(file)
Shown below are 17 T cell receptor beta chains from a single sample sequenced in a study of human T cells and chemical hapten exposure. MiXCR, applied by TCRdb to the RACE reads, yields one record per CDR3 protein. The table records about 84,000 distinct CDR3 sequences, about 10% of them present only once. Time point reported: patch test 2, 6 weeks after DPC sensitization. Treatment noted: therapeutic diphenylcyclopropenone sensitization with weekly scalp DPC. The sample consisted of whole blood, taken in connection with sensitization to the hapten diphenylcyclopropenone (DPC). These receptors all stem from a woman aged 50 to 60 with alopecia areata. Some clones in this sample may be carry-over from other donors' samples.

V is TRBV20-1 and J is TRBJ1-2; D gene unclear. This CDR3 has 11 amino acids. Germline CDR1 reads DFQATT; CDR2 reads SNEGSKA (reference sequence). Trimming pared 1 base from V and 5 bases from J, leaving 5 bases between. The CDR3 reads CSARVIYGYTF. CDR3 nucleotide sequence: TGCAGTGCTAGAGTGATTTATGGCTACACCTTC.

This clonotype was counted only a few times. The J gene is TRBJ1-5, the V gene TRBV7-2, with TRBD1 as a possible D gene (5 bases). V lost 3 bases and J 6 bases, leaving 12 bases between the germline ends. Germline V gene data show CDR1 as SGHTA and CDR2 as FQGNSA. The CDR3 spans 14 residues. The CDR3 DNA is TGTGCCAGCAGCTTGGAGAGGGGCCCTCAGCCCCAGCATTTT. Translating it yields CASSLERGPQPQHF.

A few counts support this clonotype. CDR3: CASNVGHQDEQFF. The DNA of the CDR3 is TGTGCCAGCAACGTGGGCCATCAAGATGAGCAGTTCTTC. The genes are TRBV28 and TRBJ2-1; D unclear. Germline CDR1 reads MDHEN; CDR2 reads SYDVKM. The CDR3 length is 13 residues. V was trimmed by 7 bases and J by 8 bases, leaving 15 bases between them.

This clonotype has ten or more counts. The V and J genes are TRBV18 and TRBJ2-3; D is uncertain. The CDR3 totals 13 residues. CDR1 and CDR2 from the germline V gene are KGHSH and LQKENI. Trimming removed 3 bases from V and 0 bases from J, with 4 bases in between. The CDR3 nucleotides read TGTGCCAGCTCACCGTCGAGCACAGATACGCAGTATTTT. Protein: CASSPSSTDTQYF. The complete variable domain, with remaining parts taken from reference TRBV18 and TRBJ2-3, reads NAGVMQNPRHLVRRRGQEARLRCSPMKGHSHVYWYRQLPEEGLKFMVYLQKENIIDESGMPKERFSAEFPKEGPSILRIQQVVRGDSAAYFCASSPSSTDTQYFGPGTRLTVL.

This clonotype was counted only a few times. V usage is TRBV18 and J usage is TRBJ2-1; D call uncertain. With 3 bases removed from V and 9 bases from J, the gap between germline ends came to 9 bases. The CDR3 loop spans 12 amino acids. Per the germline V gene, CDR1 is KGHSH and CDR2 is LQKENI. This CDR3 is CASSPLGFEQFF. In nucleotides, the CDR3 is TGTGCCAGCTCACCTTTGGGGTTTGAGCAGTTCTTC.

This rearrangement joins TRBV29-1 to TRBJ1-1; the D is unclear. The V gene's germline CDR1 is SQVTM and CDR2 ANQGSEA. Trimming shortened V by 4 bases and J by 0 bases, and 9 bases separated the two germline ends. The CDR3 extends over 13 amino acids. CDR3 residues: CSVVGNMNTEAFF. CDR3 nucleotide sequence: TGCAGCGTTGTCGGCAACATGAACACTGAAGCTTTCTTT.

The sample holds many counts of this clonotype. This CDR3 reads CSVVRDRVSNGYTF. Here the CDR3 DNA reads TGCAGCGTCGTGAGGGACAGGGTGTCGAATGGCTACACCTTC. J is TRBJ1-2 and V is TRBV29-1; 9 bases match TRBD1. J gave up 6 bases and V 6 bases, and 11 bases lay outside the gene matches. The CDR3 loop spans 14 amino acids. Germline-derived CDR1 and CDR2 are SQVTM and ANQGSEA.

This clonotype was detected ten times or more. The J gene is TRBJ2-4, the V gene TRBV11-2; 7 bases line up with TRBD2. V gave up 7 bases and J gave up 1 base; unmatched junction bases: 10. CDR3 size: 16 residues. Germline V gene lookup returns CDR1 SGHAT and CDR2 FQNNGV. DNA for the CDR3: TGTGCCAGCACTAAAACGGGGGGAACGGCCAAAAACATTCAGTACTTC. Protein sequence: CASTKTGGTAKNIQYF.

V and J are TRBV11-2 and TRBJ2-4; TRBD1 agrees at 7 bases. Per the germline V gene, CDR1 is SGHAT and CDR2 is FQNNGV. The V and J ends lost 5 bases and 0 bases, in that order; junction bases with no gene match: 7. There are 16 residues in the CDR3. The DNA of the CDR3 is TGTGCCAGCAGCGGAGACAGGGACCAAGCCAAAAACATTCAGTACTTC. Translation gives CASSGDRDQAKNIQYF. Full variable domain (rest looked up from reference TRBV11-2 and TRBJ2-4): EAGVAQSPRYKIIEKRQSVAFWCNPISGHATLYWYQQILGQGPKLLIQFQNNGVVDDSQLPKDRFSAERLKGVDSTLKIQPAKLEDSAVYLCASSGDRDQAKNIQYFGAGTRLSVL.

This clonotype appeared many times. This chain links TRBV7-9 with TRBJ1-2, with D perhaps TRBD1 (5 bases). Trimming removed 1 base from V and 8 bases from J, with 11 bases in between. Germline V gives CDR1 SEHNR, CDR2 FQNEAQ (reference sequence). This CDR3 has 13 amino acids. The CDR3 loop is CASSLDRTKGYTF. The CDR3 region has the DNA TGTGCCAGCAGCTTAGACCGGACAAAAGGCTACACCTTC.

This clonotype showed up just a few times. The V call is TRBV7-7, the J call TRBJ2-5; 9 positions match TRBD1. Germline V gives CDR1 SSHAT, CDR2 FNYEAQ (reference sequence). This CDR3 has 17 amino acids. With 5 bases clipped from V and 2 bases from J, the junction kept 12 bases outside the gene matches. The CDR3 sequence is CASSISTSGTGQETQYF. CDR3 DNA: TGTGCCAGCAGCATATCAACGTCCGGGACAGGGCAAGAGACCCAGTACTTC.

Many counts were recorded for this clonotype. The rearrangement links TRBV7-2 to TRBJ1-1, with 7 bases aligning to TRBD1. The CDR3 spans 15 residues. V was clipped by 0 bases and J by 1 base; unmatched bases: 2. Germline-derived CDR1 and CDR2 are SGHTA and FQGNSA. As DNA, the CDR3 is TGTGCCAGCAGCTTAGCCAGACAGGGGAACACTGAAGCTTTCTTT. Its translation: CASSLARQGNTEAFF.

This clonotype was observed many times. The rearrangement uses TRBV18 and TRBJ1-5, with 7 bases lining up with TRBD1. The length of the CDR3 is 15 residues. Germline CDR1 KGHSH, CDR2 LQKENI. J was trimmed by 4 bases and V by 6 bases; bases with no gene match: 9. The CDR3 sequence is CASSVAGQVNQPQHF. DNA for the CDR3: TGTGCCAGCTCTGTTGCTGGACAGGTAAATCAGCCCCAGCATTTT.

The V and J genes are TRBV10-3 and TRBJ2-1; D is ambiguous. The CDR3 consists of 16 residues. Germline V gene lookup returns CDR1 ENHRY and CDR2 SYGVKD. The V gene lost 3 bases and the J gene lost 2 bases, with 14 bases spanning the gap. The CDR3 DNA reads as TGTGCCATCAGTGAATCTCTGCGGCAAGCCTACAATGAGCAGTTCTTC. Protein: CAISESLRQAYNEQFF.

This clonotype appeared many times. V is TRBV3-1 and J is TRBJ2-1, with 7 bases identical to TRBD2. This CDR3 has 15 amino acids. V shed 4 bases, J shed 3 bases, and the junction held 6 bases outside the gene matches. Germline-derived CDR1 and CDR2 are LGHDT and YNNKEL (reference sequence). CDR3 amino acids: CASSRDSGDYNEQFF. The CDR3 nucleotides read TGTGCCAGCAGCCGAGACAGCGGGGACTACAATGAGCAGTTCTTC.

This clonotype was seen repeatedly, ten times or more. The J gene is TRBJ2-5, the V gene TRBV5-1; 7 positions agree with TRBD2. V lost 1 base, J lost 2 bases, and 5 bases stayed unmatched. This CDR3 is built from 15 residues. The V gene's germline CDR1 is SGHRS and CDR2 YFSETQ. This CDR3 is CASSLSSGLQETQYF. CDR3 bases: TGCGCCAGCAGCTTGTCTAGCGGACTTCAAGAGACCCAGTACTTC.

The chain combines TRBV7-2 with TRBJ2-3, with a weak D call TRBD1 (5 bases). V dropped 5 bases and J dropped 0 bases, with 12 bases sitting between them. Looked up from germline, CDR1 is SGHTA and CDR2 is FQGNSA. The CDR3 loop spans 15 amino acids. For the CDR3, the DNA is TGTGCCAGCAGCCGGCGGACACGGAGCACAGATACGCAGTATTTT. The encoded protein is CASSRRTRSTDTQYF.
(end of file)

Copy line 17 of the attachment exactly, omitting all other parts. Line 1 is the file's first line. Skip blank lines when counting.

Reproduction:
This clonotype was seen repeatedly, ten times or more. The J gene is TRBJ2-5, the V gene TRBV5-1; 7 positions agree with TRBD2. V lost 1 base, J lost 2 bases, and 5 bases stayed unmatched. This CDR3 is built from 15 residues. The V gene's germline CDR1 is SGHRS and CDR2 YFSETQ. This CDR3 is CASSLSSGLQETQYF. CDR3 bases: TGCGCCAGCAGCTTGTCTAGCGGACTTCAAGAGACCCAGTACTTC.